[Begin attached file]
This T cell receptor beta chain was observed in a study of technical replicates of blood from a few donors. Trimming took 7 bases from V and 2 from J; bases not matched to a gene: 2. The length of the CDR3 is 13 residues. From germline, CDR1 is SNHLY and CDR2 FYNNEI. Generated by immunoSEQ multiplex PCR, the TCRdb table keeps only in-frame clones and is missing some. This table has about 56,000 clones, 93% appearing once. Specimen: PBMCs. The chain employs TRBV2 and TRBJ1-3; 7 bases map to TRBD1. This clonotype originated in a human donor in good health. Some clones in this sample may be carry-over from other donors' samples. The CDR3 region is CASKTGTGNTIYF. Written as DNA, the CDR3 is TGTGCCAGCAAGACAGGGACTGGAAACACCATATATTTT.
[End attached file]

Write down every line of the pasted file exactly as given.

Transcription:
This T cell receptor beta chain was observed in a study of technical replicates of blood from a few donors. Trimming took 7 bases from V and 2 from J; bases not matched to a gene: 2. The length of the CDR3 is 13 residues. From germline, CDR1 is SNHLY and CDR2 FYNNEI. Generated by immunoSEQ multiplex PCR, the TCRdb table keeps only in-frame clones and is missing some. This table has about 56,000 clones, 93% appearing once. Specimen: PBMCs. The chain employs TRBV2 and TRBJ1-3; 7 bases map to TRBD1. This clonotype originated in a human donor in good health. Some clones in this sample may be carry-over from other donors' samples. The CDR3 region is CASKTGTGNTIYF. Written as DNA, the CDR3 is TGTGCCAGCAAGACAGGGACTGGAAACACCATATATTTT.